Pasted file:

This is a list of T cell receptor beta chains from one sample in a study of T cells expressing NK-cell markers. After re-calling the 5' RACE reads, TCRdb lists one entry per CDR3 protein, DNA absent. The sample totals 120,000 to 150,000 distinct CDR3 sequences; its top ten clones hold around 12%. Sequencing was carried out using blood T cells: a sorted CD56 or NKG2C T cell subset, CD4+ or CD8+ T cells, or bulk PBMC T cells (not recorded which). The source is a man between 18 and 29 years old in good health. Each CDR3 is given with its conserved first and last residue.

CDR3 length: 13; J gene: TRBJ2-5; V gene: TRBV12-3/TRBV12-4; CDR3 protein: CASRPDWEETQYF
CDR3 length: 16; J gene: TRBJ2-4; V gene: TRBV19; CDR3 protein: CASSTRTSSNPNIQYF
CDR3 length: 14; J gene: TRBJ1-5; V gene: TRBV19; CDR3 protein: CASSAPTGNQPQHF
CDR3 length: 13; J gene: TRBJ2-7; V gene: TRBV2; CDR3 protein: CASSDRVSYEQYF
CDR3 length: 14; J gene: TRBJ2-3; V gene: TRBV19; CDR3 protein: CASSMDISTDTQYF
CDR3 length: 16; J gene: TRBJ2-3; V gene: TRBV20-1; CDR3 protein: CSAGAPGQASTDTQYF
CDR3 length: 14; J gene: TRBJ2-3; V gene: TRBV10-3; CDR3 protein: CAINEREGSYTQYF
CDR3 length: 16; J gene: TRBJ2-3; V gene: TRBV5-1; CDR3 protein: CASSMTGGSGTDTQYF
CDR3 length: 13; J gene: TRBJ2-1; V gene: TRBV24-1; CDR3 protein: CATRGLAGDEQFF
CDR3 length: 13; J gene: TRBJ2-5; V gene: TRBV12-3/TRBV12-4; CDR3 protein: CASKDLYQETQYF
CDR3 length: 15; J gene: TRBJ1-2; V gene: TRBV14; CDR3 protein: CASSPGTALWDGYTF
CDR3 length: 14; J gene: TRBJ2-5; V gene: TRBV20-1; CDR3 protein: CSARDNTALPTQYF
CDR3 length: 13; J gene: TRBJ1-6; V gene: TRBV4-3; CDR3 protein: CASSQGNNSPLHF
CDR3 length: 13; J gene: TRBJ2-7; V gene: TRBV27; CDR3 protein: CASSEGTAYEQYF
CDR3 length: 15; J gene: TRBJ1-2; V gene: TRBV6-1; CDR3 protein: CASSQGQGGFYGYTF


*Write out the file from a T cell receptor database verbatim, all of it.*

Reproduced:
This is a list of T cell receptor beta chains from one sample in a study of T cells expressing NK-cell markers. After re-calling the 5' RACE reads, TCRdb lists one entry per CDR3 protein, DNA absent. The sample totals 120,000 to 150,000 distinct CDR3 sequences; its top ten clones hold around 12%. Sequencing was carried out using blood T cells: a sorted CD56 or NKG2C T cell subset, CD4+ or CD8+ T cells, or bulk PBMC T cells (not recorded which). The source is a man between 18 and 29 years old in good health. Each CDR3 is given with its conserved first and last residue.

CDR3 length: 13; J gene: TRBJ2-5; V gene: TRBV12-3/TRBV12-4; CDR3 protein: CASRPDWEETQYF
CDR3 length: 16; J gene: TRBJ2-4; V gene: TRBV19; CDR3 protein: CASSTRTSSNPNIQYF
CDR3 length: 14; J gene: TRBJ1-5; V gene: TRBV19; CDR3 protein: CASSAPTGNQPQHF
CDR3 length: 13; J gene: TRBJ2-7; V gene: TRBV2; CDR3 protein: CASSDRVSYEQYF
CDR3 length: 14; J gene: TRBJ2-3; V gene: TRBV19; CDR3 protein: CASSMDISTDTQYF
CDR3 length: 16; J gene: TRBJ2-3; V gene: TRBV20-1; CDR3 protein: CSAGAPGQASTDTQYF
CDR3 length: 14; J gene: TRBJ2-3; V gene: TRBV10-3; CDR3 protein: CAINEREGSYTQYF
CDR3 length: 16; J gene: TRBJ2-3; V gene: TRBV5-1; CDR3 protein: CASSMTGGSGTDTQYF
CDR3 length: 13; J gene: TRBJ2-1; V gene: TRBV24-1; CDR3 protein: CATRGLAGDEQFF
CDR3 length: 13; J gene: TRBJ2-5; V gene: TRBV12-3/TRBV12-4; CDR3 protein: CASKDLYQETQYF
CDR3 length: 15; J gene: TRBJ1-2; V gene: TRBV14; CDR3 protein: CASSPGTALWDGYTF
CDR3 length: 14; J gene: TRBJ2-5; V gene: TRBV20-1; CDR3 protein: CSARDNTALPTQYF
CDR3 length: 13; J gene: TRBJ1-6; V gene: TRBV4-3; CDR3 protein: CASSQGNNSPLHF
CDR3 length: 13; J gene: TRBJ2-7; V gene: TRBV27; CDR3 protein: CASSEGTAYEQYF
CDR3 length: 15; J gene: TRBJ1-2; V gene: TRBV6-1; CDR3 protein: CASSQGQGGFYGYTF